It’s important to note that Atlanta city voters also passed a non-transit transportation measure for beltline right-of-way acquisitions, bike and pedestrian infrastructure projects, and street improvements. Fulton County residents outside of the City of Atlanta considered a non-transit transportation package as well, which also passed.
In metro Detroit, voters narrowly defeated a property tax measure to fund the Regional Transit Authority of Southeast Michigan (RTA), with 49.5 percent voting for the measure and 50.5 percent voting against. RTA now must wait at least two years before going back to voters with another millage request. The defeat of this measure will delay build-out of a transit network in the Motor City, which so desperately needs expanded transportation options to accommodate its residents’ needs.
On Election Day, Raleigh-area voters passed a half-cent sales tax to fund the Wake County Transit Plan. With this successful vote, Wake County becomes the final corner of the Research Triangle to approve a dedicated revenue source for public transportation; Orange County passed a similar measure in 2012 and Durham County passed one in 2011. The measure in Wake County is aimed at building out a more robust transit network within the county while also connecting Raleigh and Durham by commuter rail. It passed by a margin of 53 percent to 47 percent.
Indianapolis voters in Marion County spoke up for better transit when they went to the polls on Election Day, passing 0.25 percent income tax by a margin of 59 percent to 41 percent. This measure is estimated to raise $56 million annually to fund improved service and new BRT construction. Marion County was the first of six counties in the region to go to voters with such a request since the state legislature passed a bill allowing counties to establish mass transit plans through voter referendums. The hope is that Marion County’s success will catalyze neighboring counties to ask voters to support similar measures, which would pave the way for the development of a regional system.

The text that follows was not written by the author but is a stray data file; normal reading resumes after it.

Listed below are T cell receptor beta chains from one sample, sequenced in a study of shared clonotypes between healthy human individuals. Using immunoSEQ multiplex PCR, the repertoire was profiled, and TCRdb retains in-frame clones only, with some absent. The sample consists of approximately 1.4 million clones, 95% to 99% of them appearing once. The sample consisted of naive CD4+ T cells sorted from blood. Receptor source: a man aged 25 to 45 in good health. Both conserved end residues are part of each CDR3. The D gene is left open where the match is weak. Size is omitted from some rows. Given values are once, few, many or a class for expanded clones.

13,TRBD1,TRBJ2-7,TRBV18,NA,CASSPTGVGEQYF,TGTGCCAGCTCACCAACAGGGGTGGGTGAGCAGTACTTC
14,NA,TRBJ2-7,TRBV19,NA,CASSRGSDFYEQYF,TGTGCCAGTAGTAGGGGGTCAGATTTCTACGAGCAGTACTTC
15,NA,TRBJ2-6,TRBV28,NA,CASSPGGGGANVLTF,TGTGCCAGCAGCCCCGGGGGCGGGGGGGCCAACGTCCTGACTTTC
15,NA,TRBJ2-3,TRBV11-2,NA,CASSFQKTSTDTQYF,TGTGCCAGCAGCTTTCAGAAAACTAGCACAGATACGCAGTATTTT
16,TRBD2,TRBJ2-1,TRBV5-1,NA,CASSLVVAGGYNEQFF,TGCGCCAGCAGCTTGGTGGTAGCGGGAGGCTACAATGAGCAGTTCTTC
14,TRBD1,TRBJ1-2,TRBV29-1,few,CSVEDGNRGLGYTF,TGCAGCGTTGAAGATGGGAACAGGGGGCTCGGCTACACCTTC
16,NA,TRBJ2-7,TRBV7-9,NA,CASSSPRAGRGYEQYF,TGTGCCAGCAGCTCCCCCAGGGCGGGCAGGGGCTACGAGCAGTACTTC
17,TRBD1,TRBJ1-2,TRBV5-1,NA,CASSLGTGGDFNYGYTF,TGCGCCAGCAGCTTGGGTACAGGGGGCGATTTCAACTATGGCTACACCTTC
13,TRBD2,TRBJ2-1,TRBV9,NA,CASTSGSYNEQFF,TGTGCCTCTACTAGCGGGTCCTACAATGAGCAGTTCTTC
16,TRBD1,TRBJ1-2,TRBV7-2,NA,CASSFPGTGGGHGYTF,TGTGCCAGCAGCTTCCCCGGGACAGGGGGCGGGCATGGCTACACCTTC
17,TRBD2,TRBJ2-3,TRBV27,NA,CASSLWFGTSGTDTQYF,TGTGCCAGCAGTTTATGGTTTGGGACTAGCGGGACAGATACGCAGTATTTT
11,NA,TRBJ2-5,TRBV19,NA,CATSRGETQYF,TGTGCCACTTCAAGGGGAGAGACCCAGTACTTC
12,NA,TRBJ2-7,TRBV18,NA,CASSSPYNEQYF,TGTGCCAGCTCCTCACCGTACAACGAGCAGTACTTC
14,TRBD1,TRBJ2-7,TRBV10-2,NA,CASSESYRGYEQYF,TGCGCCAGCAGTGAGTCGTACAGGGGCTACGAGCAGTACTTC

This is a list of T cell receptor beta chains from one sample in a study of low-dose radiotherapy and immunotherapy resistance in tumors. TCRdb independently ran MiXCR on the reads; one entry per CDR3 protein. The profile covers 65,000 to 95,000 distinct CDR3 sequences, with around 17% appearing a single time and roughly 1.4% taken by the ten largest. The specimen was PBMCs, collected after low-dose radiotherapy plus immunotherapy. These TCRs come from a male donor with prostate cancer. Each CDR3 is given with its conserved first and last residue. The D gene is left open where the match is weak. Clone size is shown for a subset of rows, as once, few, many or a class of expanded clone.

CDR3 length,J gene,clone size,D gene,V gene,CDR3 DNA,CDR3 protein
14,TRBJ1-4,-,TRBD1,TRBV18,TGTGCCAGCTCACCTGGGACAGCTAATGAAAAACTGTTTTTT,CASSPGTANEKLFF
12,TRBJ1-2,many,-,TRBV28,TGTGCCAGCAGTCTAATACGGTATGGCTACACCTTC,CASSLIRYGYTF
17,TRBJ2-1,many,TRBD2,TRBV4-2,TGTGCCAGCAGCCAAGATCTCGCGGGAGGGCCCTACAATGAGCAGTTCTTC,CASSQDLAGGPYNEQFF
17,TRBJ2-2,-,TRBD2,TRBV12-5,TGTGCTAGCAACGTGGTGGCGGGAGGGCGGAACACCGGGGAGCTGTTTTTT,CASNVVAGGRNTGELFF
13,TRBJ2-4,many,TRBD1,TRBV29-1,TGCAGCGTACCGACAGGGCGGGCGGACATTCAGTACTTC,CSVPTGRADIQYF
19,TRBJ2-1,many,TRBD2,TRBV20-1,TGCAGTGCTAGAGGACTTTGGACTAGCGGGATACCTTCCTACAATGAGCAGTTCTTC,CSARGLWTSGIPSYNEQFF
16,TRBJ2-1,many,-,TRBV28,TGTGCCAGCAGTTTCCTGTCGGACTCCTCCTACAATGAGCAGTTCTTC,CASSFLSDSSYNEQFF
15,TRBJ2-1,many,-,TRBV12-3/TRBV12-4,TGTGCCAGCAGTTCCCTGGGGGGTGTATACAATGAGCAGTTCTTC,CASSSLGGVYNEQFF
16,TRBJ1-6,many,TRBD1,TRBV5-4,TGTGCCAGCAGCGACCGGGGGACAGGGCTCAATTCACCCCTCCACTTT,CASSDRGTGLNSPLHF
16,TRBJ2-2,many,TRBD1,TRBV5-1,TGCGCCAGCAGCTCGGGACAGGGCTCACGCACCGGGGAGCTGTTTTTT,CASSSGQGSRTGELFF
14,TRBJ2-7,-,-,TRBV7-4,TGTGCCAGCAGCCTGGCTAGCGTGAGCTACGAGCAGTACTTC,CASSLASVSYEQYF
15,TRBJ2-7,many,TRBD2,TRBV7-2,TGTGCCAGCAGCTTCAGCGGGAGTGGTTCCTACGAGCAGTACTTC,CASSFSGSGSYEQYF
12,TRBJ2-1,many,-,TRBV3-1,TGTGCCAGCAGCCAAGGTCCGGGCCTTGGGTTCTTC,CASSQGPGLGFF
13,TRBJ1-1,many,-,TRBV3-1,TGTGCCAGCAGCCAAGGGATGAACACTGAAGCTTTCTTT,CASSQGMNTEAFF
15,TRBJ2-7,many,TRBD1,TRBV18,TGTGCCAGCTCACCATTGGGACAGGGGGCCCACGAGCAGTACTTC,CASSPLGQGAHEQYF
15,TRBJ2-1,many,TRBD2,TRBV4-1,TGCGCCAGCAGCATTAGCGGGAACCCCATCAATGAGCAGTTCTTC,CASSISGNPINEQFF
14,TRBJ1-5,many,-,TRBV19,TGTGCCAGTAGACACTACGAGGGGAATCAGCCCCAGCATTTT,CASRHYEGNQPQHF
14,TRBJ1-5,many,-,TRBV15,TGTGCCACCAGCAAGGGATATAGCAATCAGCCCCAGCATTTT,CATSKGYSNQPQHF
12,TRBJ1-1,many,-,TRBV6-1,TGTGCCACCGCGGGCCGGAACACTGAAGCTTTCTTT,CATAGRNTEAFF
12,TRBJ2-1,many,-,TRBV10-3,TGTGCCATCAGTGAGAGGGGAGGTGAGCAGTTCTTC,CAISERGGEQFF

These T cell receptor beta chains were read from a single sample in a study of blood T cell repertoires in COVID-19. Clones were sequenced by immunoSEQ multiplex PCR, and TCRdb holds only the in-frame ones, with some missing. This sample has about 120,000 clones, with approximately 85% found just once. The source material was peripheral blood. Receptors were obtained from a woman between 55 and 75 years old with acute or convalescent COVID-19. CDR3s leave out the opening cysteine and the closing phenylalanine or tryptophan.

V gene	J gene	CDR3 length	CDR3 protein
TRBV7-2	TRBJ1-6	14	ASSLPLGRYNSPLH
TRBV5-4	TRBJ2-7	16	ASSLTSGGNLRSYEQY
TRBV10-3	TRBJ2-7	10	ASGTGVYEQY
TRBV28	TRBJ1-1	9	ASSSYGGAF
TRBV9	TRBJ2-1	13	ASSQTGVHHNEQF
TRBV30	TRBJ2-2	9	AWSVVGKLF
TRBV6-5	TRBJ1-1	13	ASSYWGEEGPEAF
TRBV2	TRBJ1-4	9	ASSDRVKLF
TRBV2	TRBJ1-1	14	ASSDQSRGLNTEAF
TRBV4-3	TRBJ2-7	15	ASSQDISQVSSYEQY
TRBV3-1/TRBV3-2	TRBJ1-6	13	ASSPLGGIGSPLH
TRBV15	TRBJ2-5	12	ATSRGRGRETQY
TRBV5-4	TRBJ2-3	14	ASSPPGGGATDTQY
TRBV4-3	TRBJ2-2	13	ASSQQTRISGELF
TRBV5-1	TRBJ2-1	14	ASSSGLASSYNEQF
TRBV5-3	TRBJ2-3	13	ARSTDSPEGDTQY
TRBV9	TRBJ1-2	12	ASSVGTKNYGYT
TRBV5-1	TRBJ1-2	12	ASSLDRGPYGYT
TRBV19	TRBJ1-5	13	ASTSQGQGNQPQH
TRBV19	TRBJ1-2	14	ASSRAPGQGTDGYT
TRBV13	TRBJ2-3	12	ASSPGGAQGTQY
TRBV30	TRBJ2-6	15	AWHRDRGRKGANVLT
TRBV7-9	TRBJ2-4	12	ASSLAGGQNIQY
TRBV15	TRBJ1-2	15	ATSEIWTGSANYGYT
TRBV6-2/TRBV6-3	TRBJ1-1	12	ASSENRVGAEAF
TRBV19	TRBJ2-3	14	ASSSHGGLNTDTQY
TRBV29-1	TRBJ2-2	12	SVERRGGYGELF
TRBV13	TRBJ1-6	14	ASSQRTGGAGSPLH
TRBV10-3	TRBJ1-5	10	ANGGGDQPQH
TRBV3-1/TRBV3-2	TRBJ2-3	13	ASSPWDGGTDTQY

Bay Area Rapid Transit (BART) in San Francisco has faced growing safety and reliability challenges due to years of underinvestment in the system. As a result, voters seeking improved reliability and safety came out to support a $3.5 billion bond measure to bring BART back up to a state of good repair. This measure is interesting in that it is not promising enticing expansions which often are critical to get voters to support these types of measures. Instead, San Francisco voters clearly understood the critical need to invest in system maintenance before considering future expansion. They passed the bond measure by a margin of 70 percent to 30 percent.
Residents in Tigard, OR, voted in favor of the proposed MAX Southwest Corridor light rail line. This advisory measure was the result of a charter amendment passed in 2014 requiring voter approval before the city can contribute funding or other resources toward a rail transit project. Had voters struck down the proposed extension this November, it would have been very difficult for the project to secure the funds necessary to complete the expansion. Voters approved the measure by a margin of 50.2 percent to 49.8 percent.
Broward County voters in the Ft. Lauderdale area of Florida defeated a penny sales tax, half of which would have gone to transportation, including transit, and half of which would have gone to other infrastructure projects. Each half-cent sales tax was a separate question on voters’ ballots, and the transportation portion passed. The infrastructure portion, however, failed, and both had to be approved for either to move forward.
Virginia Beach residents considered an advisory measure regarding light rail on their November 8 ballots. It asked, “Should City Council of Virginia Beach spend local funds to extend Light Rail from Norfolk to Town Center in Virginia Beach?” Its ultimate inclusion on the ballot was an effort by opponents of the light rail expansion to keep the project from moving forward. The money for the project had already been allocated by the state. This measure failed with 43 percent voting for it and 57 percent voting against. While non-binding, several City Council members have said they would follow public sentiment expressed in the referendum, which jeopardizes the future of the light rail extension to Virginia Beach.